TAGGED AS: Film, films, movie, movies, news
This week’s Ketchup brings you more headlines from the world of film development news, covering such titles as Oppenheimer, Shang-Chi 2, and Disney’s Strange World.
(Photo by Elizabeth Goodenough/Everett Collection)
Ever since it was first announced in September as the next film from director Christopher Nolan, one of the few things that was known about his atomic bomb biopic Oppenheimer was that it would feature an ensemble cast. That initial story was followed in October by the casting of Cillian Murphy as J. Robert Oppenheimer and Emily Blunt as Oppenheimer’s wife, and in November, by the casting of both Matt Damon and Robert Downey Jr. in supporting roles. The casting process continues this month with the additions of Florence Pugh (Midsommar, Black Widow), Rami Malek (Bohemian Rhapsody, No Time to Die), and Benny Safdie (Licorice Pizza). Pugh will depict Jean Tatlock, a psychiatrist and member of the Communist Party with whom Oppenheimer had a romantic affair. Safdie has been cast as Hungarian physicist (and “the father of the hydrogen bomb”) Edward Teller, and Rami Malek has been cast as an unspecified scientist. Universal Pictures won the rights to distribute Oppenheimer following an active bidding war with other studios, and has scheduled the film for release on July 21, 2023 (around the time of the late summer when many of Nolan’s previous films were also released).
(Photo by Marvel Studios)
As 2021 nears its end, there have been five Marvel feature films. Two of those were Sony productions (Venom: Let There Be Carnage and next week’s Spider-Man: No Way Home) and the three solely Marvel Studios productions were Black Widow (Certified Fresh at 79%), Eternals (Rotten at 48%), and Shang-Chi and the Legend of the Ten Rings (Certified Fresh at 91%). Given the world building conceit inherent in pretty much all MCU films, one might have expected sequels to be quickly developed for all three of those films, but as of this week, of those three, it’s only Shang-Chi that now has a sequel officially in development. Destin Daniel Cretton, who directed and co-wrote the first film, has entered into a multi-year deal with Marvel Studios and Hulu includes the Shang-Chi sequel, which Cretton will both write and direct. Also included in the deal is an MCU series for Disney+, but it’s not yet known if that show will be directly related to Shang-Chi. No official casting has been announced for the Shang-Chi sequel, but stars Simu Liu (Shang-Chi), Awkwafina (Katy), and Meng’er Zhang (Xialing) are all presumed likely to return (given how obviously central to the story they are). Marvel Studios has not yet announced a release date for the Shang-Chi sequel, but it’s unlikely to be anytime before 2024.
(Photo by Marvel Entertainment)
Following the critical and box office success of Spider-Man: Into the Spider-Verse (Certified Fresh at 97%), Sony Pictures was quick to start development of a sequel, which was subsequently scheduled for release on October 7, 2022. This week, with Spider-Man: No Way Home just a week away from release, Sony released a first look at the sequel, which included an early scene and some action with Spider-Man 2099 (Oscar Isaac). Part of the reveal was that the official title will be Spider-Man: Across the Spider-Verse (Part One), which means that there will actually be two films to come, presumably completing a trilogy with the first film. Shameik Moore and Hailee Steinfeld (also Marvel’s Kate Bishop on Hawkeye) are both returning as the voices of Miles Morales and Gwen Stacy, but it’s not yet known what other characters or alternate Spider heroes, will be returning or introduced in the second film (besides Oscar Isaac as Spider-Man 2099, who was actually first teased in the first film’s post-credits scene). Sony Pictures has not yet announced a release date for Spider-Man: Across the Spider-Verse (Part Two), but sometime in late 2023 might be a likely target date.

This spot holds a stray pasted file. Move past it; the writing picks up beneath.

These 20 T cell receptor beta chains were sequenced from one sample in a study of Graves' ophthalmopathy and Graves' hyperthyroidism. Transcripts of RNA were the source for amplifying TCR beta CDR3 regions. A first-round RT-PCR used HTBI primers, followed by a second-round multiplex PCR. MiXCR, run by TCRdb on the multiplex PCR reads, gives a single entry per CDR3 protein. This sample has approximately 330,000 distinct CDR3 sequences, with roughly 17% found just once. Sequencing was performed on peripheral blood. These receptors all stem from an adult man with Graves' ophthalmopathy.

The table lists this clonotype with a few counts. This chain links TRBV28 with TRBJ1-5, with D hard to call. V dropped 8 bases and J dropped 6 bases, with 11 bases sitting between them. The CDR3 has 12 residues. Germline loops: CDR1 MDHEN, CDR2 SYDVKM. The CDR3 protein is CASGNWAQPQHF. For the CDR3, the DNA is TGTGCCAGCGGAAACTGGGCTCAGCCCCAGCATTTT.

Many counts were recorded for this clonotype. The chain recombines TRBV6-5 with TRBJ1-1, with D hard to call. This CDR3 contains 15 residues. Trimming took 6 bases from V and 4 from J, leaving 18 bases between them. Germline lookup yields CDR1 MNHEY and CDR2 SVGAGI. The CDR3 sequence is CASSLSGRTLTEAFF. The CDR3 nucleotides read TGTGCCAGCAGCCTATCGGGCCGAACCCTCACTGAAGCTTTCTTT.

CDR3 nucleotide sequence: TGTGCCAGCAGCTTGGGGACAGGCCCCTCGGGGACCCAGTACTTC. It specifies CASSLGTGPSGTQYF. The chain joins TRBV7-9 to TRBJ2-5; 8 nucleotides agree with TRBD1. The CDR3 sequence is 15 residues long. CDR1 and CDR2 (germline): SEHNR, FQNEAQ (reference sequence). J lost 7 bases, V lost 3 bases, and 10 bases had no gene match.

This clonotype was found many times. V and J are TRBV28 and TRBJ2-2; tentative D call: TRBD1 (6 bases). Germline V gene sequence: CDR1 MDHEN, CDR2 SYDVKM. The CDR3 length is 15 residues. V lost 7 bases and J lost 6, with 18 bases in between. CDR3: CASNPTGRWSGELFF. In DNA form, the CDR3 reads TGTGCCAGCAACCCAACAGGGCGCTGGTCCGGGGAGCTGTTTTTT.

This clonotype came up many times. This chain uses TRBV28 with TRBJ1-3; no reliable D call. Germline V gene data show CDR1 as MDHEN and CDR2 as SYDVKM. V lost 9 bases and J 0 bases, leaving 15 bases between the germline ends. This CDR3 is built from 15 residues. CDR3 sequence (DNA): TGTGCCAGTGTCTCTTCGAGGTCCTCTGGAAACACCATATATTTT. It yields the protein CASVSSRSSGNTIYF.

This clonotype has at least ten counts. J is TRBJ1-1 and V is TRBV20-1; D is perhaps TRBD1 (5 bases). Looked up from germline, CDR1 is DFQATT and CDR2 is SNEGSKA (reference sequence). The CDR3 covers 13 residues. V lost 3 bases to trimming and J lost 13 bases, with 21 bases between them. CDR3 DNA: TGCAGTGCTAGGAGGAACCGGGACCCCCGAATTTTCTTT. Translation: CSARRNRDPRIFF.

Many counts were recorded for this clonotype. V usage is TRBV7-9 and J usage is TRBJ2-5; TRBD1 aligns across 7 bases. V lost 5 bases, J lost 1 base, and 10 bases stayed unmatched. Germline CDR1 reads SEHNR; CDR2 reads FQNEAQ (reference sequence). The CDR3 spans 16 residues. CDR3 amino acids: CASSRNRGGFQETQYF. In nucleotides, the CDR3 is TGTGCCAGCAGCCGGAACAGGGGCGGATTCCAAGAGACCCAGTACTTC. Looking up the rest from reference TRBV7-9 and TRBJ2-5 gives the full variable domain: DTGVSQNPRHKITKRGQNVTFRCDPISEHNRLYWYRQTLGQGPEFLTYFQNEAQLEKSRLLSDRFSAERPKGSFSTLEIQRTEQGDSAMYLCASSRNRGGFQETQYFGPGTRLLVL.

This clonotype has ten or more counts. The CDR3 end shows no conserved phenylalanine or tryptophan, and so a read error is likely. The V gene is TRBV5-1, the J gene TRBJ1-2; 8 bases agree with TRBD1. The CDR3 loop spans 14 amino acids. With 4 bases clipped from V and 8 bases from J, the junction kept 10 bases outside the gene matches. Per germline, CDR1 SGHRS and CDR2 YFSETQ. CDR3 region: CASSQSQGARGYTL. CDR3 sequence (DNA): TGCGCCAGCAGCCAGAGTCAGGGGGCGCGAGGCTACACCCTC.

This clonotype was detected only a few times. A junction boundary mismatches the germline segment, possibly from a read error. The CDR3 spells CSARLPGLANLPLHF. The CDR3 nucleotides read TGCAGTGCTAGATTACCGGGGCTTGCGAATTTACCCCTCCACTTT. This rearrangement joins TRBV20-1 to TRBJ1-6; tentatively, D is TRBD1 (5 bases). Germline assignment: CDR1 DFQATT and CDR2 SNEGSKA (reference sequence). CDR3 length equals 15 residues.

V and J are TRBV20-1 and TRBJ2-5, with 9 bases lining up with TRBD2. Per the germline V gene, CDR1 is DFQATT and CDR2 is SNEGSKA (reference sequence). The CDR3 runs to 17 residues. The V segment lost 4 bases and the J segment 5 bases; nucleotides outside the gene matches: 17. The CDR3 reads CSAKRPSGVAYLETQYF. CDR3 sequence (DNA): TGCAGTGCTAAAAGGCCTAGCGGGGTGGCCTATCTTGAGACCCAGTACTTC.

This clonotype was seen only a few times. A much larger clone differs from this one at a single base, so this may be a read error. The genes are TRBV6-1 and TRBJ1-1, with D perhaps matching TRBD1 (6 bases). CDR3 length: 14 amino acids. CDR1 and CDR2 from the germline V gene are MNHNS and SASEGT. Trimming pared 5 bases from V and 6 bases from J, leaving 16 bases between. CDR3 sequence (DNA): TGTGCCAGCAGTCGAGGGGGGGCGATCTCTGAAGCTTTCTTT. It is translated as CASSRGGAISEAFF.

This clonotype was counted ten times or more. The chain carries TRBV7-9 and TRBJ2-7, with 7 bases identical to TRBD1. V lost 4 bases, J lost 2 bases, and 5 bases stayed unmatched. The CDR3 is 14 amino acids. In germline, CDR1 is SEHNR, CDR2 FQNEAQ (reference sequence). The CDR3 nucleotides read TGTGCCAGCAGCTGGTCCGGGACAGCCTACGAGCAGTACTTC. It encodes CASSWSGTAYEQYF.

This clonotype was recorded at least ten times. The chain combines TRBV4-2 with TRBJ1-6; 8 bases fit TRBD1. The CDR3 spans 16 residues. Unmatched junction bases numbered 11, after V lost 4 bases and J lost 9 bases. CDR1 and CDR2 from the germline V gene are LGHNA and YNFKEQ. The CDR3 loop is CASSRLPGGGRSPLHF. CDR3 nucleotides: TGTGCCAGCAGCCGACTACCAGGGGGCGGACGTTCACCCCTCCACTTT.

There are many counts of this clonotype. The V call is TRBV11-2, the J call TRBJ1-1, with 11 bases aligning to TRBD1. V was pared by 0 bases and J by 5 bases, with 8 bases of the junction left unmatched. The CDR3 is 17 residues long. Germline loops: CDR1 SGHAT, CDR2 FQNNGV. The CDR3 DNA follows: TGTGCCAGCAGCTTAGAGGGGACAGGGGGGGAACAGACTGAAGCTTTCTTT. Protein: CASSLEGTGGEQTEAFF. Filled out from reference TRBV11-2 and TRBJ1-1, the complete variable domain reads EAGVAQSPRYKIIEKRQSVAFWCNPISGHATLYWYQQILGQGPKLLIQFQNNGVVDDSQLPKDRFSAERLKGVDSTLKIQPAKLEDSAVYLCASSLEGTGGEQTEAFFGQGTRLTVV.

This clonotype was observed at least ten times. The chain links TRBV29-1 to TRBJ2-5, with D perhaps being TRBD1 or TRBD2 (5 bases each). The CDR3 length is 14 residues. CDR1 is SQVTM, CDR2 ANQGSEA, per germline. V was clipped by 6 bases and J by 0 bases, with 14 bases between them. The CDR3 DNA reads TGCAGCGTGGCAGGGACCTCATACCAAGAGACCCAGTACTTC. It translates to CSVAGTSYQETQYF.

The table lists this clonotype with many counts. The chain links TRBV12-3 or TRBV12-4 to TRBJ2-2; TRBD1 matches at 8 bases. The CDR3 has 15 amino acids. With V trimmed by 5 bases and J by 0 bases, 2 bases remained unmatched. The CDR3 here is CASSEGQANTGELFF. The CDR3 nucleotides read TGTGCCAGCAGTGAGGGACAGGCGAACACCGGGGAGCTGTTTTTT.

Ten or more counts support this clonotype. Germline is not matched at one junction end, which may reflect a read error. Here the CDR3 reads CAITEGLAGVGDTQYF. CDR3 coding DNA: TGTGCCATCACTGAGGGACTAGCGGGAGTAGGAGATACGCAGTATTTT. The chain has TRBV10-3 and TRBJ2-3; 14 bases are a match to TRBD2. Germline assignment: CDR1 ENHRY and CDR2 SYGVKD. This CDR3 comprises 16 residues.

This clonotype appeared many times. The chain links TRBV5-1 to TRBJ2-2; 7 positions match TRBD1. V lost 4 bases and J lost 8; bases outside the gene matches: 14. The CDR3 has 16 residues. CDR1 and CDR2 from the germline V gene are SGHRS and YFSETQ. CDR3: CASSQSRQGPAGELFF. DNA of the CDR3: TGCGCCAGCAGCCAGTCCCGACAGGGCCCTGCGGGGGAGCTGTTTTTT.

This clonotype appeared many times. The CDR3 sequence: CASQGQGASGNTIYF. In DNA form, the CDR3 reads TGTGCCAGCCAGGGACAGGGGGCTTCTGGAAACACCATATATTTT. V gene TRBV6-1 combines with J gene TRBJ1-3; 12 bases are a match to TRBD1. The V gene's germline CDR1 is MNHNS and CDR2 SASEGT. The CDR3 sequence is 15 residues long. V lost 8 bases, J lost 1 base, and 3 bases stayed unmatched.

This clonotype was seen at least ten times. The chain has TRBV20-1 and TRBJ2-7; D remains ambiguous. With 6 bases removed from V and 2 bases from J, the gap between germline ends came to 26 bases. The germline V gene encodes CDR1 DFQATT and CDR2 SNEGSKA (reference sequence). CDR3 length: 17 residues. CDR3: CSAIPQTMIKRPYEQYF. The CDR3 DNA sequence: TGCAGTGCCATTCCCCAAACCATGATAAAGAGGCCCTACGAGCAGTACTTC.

(Photo by Patrick Harbron/Netflix)
Fans obviously obsess over every new MCU trailer, but it feels like next week’s Spider-Man: No Way Home received scrutiny on par with something like Avengers: Endgame. That level of attention went so far as to inspire English actor Charlie Cox to announce in September that “those are not my arms,” in reference to a scene in which Peter Parker (Tom Holland) appears to be talking to a lawyer (or a cop). The reason for the speculation is that Charlie Cox remains best known for his starring role in the Netflix series Marvel’s Daredevil (Fresh at 92%), and since Netflix and Marvel parted ways, fans have been anxious to see Cox reprise the character officially in the Marvel Cinematic Universe (whether the Netflix shows are “canon” to the MCU appears to be an issue of some contention). Marvel Studios chief Kevin Feige was asked directly about Charlie Cox this week, and he gave an answer that was both direct and inconcise (in different ways), stating, “If you were to see Daredevil in upcoming things, Charlie Cox, yes, would be the actor playing Daredevil. Where we see that, how we see that, when we see that, remains to be seen.” If that appearance is not in Spider-Man: No Way Home, another possible scenario could be in the upcoming Disney+ series She-Hulk, since the titular character is also a lawyer who, in the comics, has faced Cox’s Matt Murdock in the courtroom a few times .
(Photo by JA/Everett Collection)
In addition to his often joked-about trademark “twists,” director M. Night Shyamalan is also known for keeping his production costs relatively low while also casting major Hollywood stars like Mark Wahlberg (The Happening), Mel Gibson (Signs), Bruce Willis (The Sixth Sense and others), Samuel L. Jackson (Unbreakable and Glass), and James McAvoy (Split and Glass). The title of Shyamalan’s next film, Knock at the Cabin, was revealed in October with a release date of February 3, 2023, but as is often the case, no details about the premise were revealed. What we do know as of this week is that the film’s star will be professional-wrestler-turned-Guardians-of-the-Galaxy-star Dave Bautista, which echoes the aforementioned tendency by M. Night Shyamalan to bolster his film’s box office appeal by casting popular A-list movie stars. Just three months after Knock at the Cabin (2/3/2023), Bautista will also return as Drax in Guardians of the Galaxy Vol 3 (5/5/2023).